Cisplatin (Figure 11) is an anticancer agent well known for more than 40 years. There are several examples of formulations of oxaliplatin that use liposomes and micelles as a drug delivery vehicle. Abbott et al. published a study of the complexation of a dinuclear platinum complex with p-sulphonatocalix[4]arene. The host–guest ratio was 1:1, and the binding constant was 6.8 · 104 M−1.
The host–guest complex displays no cytotoxicity and is formed by interactions of hydrogen bonding between the NH3 groups of the metal complex with sulphate groups of the calix[4]arene.

2.4.6. Controlled Release of Doxorubicin by Vesicles Based on Calixarenes

Because calixarenes are able to self-assemble, their use for the construction of vesicles is possible. Wang et al. report the construction of binary supramolecular vesicles driven by host–guest complexation between a water-soluble calixarene and viologen. The vesicle obtained can be used as a system of controlled release of doxorubicin hydrochlodire (DOX) (Figure 12), a fluorescent dye that is used in the treatment of cancer. Cell experiments show that the release of DOX by the vesicle does not affect the therapeutic effect of the drug against the cancer cell and by contrast reduces damage to normal cells. The vesicles are stable for 100 h (approximately 4 days) at room temperature. The formation of vesicles was followed by ultraviolet–visible (UV–Vis). In the absence of calixarene, the maximum absorption of the viologen is 260 nm, and the aggregate is not formed, but in the presence of the macrocycle, aggregation takes place through the formation of a complex, and the maximum absorption changes to 450 nm. The stability of the vesicle is reinforced by the electrostatic interaction of the negative groups of sulfonate groups of resorcinarene and the positive groups of viologen.
The obtained vesicles can respond to external stimuli such as temperature, host–guest inclusion, and redox. In the first case, at temperatures between 5 and 70 °C the processes of assembly and disassemblyare produced, respectively. The increasing temperature produced the gradual disassembly of the vesicle. In the second case, taking advantage of the fact that the cyclodextrins can form complexes with viologen, the gradual addition of α-cyclodextrins was carried out, producing the disruption of the vesicle. In the last case, it is known that viologens can be transformed from neutral molecules into the corresponding radical cations by chemical or electrochemical means. The chemical reduction is carried out with hydrazine, where the solution color changes to purple; however, this does not produce the disruption of the vesicle, but the average diameter decreases from 308 to 153 nm. A similar effect is achieved with electrical redox, but when a reduction potential of −1.6 V vs. Ag/AgCl is applied for 30 min, disassembly of the supramolecular vesicle occurs [70].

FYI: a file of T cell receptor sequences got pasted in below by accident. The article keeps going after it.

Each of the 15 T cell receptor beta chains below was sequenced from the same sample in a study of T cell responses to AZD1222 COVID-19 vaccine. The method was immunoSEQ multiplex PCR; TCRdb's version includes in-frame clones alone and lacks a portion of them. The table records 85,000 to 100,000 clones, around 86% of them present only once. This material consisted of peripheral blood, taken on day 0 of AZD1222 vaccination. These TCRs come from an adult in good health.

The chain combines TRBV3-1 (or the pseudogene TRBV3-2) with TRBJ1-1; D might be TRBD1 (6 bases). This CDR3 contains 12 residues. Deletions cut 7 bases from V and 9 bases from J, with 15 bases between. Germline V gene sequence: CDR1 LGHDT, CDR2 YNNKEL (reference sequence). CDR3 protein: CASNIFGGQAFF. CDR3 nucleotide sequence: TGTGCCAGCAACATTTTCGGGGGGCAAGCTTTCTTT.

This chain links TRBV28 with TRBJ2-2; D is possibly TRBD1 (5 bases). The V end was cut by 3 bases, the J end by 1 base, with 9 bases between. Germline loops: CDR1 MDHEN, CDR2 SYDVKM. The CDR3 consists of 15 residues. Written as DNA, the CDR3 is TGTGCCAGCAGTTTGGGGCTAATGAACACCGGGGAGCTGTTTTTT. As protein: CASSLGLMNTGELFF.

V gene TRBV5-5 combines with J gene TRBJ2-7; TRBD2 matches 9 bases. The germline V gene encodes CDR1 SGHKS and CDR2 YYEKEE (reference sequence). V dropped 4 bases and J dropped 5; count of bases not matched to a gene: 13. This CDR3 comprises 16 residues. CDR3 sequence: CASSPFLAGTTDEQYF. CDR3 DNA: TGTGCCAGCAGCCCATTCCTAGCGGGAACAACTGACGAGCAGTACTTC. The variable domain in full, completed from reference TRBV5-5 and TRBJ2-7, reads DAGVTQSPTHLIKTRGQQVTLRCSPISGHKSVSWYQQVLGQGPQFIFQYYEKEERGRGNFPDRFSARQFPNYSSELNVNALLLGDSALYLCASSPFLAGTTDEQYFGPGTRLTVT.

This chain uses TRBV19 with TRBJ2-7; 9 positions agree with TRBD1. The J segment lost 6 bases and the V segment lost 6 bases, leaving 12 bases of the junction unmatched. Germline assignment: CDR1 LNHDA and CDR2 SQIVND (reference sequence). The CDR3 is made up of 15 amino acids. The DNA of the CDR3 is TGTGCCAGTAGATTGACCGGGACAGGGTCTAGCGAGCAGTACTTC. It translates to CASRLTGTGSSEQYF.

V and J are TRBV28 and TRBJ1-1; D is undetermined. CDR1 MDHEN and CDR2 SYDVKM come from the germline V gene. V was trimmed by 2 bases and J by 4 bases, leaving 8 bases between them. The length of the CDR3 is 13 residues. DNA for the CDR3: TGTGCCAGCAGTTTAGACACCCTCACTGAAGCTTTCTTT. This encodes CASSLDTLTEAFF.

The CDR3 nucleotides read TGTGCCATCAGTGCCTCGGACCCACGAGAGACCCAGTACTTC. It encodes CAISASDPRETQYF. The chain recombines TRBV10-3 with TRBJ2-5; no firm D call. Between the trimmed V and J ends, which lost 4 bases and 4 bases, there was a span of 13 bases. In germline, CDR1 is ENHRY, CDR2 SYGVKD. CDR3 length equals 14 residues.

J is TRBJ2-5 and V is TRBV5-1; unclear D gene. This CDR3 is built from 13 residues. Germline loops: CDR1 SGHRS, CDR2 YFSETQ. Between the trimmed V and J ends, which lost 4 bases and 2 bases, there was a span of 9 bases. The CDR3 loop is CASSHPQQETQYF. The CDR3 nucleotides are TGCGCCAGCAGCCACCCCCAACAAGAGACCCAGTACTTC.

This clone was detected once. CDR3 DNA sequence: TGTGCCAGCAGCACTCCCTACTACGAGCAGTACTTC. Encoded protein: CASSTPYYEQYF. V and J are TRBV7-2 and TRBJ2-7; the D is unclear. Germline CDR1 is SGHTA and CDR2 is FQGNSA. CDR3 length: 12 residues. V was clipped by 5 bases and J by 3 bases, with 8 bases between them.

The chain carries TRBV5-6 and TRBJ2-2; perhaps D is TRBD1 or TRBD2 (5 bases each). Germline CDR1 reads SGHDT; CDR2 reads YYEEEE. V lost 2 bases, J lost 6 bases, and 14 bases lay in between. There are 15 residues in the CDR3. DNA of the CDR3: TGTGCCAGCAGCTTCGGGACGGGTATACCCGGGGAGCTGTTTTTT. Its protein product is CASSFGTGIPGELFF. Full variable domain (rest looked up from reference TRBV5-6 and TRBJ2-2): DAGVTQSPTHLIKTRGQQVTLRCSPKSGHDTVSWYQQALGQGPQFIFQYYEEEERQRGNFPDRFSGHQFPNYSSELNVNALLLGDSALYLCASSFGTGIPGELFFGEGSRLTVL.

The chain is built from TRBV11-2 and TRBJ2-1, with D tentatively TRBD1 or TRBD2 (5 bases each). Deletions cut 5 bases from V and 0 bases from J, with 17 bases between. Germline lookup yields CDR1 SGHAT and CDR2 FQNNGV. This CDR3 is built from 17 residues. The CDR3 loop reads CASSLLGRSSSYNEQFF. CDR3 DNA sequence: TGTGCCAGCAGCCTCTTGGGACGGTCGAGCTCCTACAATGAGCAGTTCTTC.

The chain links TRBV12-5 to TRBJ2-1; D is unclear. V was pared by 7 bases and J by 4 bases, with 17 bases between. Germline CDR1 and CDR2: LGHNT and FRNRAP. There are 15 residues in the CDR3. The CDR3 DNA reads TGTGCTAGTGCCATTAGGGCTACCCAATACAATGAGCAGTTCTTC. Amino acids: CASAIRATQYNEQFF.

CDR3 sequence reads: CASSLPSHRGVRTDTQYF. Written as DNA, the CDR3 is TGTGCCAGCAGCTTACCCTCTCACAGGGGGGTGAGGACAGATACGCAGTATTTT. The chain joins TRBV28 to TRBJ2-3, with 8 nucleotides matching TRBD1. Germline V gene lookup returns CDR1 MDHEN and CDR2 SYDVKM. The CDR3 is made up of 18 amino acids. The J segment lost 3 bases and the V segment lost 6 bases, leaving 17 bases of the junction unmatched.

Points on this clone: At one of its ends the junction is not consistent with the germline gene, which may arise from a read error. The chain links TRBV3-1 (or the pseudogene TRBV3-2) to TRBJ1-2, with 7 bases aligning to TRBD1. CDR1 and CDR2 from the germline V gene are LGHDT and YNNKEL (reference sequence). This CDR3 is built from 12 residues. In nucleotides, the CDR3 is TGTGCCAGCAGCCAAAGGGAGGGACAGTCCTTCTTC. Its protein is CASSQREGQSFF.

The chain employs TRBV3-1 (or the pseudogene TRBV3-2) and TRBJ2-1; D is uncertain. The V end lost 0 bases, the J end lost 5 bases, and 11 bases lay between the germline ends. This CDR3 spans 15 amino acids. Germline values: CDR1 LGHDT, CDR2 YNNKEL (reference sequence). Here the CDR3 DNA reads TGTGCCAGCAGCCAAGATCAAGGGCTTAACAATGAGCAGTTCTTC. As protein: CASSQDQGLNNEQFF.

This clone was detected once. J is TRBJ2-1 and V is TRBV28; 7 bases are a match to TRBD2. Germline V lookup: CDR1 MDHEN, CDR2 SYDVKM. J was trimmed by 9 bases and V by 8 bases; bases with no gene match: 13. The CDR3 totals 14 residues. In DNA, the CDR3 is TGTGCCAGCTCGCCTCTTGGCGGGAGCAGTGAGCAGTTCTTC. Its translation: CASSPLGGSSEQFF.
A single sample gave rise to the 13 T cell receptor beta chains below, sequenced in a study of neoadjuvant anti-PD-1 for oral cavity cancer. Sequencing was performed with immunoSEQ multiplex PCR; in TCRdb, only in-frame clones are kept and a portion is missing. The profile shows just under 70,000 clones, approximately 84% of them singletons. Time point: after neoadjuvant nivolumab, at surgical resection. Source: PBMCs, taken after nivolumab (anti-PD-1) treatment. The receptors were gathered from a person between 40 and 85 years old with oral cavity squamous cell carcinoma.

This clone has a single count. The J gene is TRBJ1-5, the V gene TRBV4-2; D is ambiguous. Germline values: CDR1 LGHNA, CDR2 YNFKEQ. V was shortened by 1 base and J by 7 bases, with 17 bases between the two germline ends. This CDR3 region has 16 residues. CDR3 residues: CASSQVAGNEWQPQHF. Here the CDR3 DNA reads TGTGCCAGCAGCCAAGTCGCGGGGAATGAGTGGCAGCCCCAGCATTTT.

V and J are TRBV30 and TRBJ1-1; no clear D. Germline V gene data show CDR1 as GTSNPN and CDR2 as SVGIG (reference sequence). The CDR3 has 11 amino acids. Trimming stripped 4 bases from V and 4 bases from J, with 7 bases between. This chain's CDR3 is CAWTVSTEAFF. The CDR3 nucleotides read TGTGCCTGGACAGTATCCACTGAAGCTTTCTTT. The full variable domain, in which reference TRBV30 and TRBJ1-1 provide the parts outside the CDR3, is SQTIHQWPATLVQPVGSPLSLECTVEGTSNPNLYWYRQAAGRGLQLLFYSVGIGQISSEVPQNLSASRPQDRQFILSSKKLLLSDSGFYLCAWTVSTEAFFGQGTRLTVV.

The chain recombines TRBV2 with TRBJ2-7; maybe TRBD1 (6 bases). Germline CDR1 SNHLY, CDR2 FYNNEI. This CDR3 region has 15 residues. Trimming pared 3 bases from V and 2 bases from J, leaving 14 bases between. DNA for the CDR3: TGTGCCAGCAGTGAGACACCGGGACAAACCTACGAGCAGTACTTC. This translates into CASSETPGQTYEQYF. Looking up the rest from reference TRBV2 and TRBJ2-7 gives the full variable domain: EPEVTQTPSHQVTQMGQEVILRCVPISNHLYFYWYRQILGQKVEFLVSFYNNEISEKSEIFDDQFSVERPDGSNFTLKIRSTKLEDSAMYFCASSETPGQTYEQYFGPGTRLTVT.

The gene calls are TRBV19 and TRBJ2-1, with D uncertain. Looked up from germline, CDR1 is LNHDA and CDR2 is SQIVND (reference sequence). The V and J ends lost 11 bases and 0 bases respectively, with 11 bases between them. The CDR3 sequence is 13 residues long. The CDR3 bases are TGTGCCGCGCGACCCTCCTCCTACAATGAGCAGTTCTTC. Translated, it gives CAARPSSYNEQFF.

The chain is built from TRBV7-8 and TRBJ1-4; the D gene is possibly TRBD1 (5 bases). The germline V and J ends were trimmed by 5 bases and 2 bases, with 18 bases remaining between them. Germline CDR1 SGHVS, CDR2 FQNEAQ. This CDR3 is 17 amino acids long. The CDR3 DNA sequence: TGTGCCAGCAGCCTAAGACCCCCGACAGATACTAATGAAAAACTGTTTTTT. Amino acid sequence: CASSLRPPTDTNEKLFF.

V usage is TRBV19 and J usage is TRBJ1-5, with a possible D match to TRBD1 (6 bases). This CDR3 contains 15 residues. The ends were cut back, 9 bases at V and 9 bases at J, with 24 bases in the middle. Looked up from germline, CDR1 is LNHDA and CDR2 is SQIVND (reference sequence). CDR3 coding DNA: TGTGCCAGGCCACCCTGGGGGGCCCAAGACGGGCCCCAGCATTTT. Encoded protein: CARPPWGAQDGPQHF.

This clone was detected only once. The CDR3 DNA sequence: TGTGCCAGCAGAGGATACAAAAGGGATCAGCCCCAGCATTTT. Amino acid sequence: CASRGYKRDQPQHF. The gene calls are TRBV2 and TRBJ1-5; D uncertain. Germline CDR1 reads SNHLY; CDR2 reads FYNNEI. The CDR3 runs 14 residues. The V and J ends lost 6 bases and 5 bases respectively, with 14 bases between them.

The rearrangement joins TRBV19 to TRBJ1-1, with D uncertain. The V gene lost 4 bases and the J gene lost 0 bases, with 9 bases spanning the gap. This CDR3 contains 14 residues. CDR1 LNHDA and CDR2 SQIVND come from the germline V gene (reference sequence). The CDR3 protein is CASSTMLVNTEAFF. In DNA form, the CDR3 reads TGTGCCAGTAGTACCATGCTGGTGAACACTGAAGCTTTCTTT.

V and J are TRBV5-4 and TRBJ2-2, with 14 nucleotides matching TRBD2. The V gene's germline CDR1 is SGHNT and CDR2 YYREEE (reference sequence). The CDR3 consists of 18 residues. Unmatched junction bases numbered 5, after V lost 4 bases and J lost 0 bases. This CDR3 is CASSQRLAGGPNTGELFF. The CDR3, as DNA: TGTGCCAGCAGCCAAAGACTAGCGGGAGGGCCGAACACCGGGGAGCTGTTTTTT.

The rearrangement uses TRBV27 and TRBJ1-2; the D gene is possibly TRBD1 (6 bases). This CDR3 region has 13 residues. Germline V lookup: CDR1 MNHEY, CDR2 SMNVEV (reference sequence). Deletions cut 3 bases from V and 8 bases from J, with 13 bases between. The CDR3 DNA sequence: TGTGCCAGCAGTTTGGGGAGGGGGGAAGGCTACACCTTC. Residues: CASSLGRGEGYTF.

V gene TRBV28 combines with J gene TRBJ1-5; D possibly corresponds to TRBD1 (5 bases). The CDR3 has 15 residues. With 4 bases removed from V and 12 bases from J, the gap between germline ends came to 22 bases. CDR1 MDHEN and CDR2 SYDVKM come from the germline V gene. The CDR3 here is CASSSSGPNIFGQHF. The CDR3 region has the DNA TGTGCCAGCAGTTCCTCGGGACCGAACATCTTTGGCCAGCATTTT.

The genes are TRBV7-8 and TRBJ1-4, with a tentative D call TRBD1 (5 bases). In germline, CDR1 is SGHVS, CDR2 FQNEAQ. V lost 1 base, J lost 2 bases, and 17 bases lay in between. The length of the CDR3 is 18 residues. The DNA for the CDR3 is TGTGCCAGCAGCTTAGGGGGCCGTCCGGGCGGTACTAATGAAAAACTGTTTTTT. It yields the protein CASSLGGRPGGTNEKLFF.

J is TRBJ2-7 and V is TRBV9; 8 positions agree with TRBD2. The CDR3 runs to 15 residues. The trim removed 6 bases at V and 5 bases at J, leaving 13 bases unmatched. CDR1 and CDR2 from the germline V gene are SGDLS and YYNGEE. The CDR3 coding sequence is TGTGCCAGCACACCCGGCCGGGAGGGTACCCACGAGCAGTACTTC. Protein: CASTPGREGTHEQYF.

The above discussion shows that the calixarenes are able to recognize a great diversity of chemical species, depending on the cavity size and the shape and functional groups of the macrocycle. This property is of great importance, because it allows improved bioavailability, solubility, or even activity of molecules of biological interest. In addition, the calixarenes are able to self-assemble to form micelles, vesicles, liposomes, and nanoparticles that allow the encapsulation, transport, and controlled release of drugs. Table 1 shows an overview of the aforementioned applications, where the complexation with calixarene improved the properties of the biomolecule. Also included are methods, conditions, and bibliographic references.

3. Conclusions

A wide range of substances of biological interest can be recognized by calix[n]arenes. The recognition process depends on the size, shape, polarity, type of functional groups present, aggregation state of the macrocycle, and the formation of non-covalent interactions with the guest. The design of calix[n]arenes allows for obtaining amphiphilic molecules able to form higher-order structures such as micelles, vesicles, liposomes, and nanoparticles, which have been shown to be suitable for controlled release drug delivery systems. In addition, calix[4]aneres are useful for improving the solubility, biocompatibility, stability, and bioavailability of biomolecules and molecules with biological activity, and due to the fact that they are not cytotoxic, they can be used in the manufacture of biomaterials. All the above shows the great potential of these macrocycles in pharmacology, biomaterials engineering, and medicine, among other fields.

Author Contributions

E.S.E. and M.M.V., designed the research; E.S.E., carried out the bibliographic revision; M.M.V., performed the collected of the information; E.S.E. and M.M.V., analyzed and organized the results; E.S.E. and M.M.V., corrected and edited the manuscript; E.S.E. and M.M.V., contributed to the preparation of the manuscript.


This research received no external funding.


The authors acknowledge to the programs of chemistry of the Universidad Nacional de Colombia and criminal research of the Universidad Manuela Beltran for their support of this research.